You earned your nursing degree to make a difference. Maybe a friend recently introduced the idea of disaster relief nursing, and now you’re curious, 

“What are disaster relief nursing jobs? Is disaster nursing the right field for me? What can I do to help during a tragedy?”

Are you ready to take on the responsibilities and overcome the barriers that come with becoming a disaster relief nurse? Are there other ways to continue to make a difference if disaster relief nursing isn’t the right fit for you? 

We’re here to answer all your questions about disaster nursing, how it differs from crisis nursing, and how you can get started as a disaster nurse.

Keep reading to learn more.

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What Is Disaster Nursing?

When disaster strikes, the first people to the frontlines of dangerous situations are often nurses. In the wake of a tragedy, disaster nurses react to help victims at the scene of a disaster and assist shelters and hospitals facing an overwhelming number of patients.

Disaster nurses travel wherever they are needed. They respond to natural and “man-made” disasters and like: 

  • Weather-related disasters — avalanches, earthquakes, droughts, tsunamis, storms, wildfires, etc. 
  • Disasters caused by humans — Industrial accidents, chemical accidents, bombings, terrorism, etc.

Disaster relief nursing jobs involve: 

  • Providing first aid  
  • Delivering medications; and 
  • Accessing and monitoring victims’ health needs. 

Disaster nurse’s roles begin before a catastrophic event occurs. Some agencies offer training and prepare response teams so they are ready to deploy an area affected by a disaster in less than 48 hours’ notice. 

Disaster relief nursing jobs are all hands on deck positions.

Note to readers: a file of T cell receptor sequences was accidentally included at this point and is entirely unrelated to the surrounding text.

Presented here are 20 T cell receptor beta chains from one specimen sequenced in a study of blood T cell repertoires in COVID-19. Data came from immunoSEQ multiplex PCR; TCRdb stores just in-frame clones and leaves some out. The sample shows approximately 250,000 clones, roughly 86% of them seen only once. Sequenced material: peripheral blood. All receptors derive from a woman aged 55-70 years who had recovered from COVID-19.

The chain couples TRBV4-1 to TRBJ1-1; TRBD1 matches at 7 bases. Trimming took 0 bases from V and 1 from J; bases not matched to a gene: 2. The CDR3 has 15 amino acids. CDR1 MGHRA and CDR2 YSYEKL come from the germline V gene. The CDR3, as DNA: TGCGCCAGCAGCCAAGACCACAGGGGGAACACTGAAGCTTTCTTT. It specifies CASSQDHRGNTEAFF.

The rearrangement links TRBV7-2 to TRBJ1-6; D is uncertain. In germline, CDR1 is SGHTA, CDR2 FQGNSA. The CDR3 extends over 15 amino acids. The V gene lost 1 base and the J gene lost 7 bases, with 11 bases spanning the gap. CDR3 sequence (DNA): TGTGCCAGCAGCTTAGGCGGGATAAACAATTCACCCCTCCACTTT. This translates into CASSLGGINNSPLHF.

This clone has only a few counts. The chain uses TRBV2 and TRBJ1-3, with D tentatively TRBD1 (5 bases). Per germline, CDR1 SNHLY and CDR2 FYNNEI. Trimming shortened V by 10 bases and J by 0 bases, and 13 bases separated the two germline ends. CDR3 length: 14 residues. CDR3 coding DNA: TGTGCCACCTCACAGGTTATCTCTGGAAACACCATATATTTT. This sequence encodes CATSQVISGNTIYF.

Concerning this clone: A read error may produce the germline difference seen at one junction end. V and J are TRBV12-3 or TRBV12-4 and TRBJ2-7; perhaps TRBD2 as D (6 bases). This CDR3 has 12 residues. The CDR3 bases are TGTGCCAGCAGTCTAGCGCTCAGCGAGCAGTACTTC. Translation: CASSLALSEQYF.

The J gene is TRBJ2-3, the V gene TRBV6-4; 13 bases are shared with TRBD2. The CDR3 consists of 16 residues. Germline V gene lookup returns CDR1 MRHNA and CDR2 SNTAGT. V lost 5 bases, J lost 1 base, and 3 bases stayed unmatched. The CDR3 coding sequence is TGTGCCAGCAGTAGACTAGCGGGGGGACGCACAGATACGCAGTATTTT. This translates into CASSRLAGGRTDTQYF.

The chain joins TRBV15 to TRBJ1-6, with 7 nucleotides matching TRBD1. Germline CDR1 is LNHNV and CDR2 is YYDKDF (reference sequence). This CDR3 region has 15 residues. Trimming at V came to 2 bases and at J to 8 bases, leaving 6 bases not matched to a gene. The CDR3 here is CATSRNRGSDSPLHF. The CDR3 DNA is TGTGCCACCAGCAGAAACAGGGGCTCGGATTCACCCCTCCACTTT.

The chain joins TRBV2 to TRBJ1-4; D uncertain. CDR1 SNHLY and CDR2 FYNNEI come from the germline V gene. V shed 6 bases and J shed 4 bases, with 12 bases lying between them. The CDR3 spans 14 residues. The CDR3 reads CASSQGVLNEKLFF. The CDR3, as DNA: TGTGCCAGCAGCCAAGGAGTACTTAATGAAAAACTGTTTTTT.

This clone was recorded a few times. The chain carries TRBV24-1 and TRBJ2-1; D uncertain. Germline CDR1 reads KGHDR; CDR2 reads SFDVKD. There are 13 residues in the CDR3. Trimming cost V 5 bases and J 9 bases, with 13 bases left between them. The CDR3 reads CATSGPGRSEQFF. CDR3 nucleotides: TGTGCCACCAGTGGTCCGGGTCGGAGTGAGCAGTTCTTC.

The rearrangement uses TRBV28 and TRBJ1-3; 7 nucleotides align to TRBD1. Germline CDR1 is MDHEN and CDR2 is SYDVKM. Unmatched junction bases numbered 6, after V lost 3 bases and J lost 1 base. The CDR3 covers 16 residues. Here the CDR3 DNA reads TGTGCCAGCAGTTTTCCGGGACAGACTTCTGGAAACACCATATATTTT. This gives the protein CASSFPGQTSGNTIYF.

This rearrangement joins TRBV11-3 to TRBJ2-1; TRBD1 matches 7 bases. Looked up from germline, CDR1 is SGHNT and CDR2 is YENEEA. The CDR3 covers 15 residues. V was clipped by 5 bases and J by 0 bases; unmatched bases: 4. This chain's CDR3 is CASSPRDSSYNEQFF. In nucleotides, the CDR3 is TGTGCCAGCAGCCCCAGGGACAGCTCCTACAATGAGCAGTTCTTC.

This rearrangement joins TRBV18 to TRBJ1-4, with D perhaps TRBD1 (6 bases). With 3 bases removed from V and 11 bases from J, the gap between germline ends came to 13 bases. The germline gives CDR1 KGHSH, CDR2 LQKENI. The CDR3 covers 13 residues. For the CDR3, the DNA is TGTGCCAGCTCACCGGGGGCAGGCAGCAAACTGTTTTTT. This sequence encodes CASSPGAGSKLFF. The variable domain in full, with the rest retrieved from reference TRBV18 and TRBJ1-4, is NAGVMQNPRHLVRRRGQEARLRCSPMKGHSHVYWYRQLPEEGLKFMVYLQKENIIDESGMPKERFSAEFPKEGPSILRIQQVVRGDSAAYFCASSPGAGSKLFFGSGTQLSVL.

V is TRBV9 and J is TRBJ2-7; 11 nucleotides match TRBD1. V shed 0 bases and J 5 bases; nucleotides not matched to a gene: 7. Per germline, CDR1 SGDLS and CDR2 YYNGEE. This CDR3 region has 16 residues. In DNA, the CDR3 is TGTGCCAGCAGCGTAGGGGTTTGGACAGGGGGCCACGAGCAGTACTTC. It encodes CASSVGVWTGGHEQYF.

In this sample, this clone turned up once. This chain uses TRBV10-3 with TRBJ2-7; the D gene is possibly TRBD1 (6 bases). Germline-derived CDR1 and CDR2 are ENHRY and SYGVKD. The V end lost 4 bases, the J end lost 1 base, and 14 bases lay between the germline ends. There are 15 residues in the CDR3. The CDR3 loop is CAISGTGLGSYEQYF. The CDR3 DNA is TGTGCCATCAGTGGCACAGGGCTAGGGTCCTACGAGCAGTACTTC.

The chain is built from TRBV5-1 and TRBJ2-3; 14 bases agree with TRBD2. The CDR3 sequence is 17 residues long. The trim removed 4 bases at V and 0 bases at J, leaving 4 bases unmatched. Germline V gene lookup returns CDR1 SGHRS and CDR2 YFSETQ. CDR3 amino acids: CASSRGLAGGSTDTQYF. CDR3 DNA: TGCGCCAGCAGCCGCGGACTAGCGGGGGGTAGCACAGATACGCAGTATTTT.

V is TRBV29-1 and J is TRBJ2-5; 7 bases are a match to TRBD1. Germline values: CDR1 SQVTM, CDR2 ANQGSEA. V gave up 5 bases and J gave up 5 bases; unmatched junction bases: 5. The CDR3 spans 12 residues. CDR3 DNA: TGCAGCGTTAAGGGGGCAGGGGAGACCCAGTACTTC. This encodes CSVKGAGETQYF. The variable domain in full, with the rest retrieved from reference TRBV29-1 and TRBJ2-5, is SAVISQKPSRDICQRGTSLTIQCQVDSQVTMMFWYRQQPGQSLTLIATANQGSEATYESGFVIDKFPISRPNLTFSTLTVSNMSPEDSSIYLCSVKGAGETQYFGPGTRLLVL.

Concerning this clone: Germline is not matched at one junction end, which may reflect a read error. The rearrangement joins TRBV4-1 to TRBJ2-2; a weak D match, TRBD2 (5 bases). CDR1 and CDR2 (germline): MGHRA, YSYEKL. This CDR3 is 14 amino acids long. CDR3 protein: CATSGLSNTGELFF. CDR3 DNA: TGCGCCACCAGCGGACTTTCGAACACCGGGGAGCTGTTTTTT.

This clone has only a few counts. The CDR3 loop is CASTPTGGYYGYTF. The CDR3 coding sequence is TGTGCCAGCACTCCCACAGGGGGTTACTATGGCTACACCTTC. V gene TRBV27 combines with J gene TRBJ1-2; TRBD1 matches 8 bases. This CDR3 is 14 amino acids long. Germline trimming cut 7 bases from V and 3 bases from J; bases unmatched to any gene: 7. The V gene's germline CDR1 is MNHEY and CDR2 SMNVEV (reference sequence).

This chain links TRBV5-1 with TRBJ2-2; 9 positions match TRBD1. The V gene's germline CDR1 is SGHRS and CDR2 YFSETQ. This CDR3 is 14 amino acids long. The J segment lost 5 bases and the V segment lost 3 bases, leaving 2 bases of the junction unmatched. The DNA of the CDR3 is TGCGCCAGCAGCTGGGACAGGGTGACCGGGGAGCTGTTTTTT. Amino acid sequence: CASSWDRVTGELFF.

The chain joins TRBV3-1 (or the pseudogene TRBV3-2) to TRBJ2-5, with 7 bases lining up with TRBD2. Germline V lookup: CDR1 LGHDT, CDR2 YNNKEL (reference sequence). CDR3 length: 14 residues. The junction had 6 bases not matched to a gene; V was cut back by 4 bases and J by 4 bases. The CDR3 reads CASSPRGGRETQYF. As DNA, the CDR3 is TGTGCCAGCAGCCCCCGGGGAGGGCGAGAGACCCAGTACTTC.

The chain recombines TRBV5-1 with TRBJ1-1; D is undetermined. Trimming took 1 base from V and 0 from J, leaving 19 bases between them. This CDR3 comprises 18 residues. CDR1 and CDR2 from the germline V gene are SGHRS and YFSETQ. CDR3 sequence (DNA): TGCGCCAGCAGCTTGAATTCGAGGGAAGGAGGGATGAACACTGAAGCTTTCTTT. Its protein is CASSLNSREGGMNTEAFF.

Are you interested in becoming a travel nurse? Consider the following: 

  • Are you willing to travel anywhere in the country, possibly even the world, with very little notice? 
  • Are there any disasters you would feel uncomfortable or incapable of participating in relief efforts? 
  • Do you have a specific phase of disaster relief that you’d like to be involved in?

Disaster Nurse Roles During a Disaster

Agencies may or may not offer disaster training and preparedness courses for their nurses. Disaster response teams are prepared to deploy to affected areas in less than 24-hours. On the scene of a disaster, a nurse’s main goal is to provide efficient and effective medical care

Additional tasks may be required like cleaning up areas affected by the disaster, leading support groups, and helping victims get to shelter and safety.

 

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How Are Disaster Nursing Jobs Different From Crisis Nursing Jobs?

Crisis nursing is a fairly new term, although through the decades, crisis and disaster nursing jobs were very similar — it’s how travel nursing came about. 

Today, nurses working for crisis pay work extended hours and on considerably short contracts, hopping from hospital to hospital where they are needed to cover situations like the COVID-19 pandemic. 

They sound very similar, but disaster nursing jobs differ from crisis nursing jobs in several ways:

  1. Paid disaster nursing job contracts are less likely to be canceled at the drop of a dime
  2. Most disaster nursing jobs today are voluntary, unpaid positions

How Do I Become A Disaster Relief Nurse?

You’re here because something about becoming a disaster relief nurse has caught your attention, so how do you become a disaster relief nurse? 

First, you need to assess your skill set. Are you capable of taking on the job with very little training? When disaster strikes, there’s no time for in-depth training.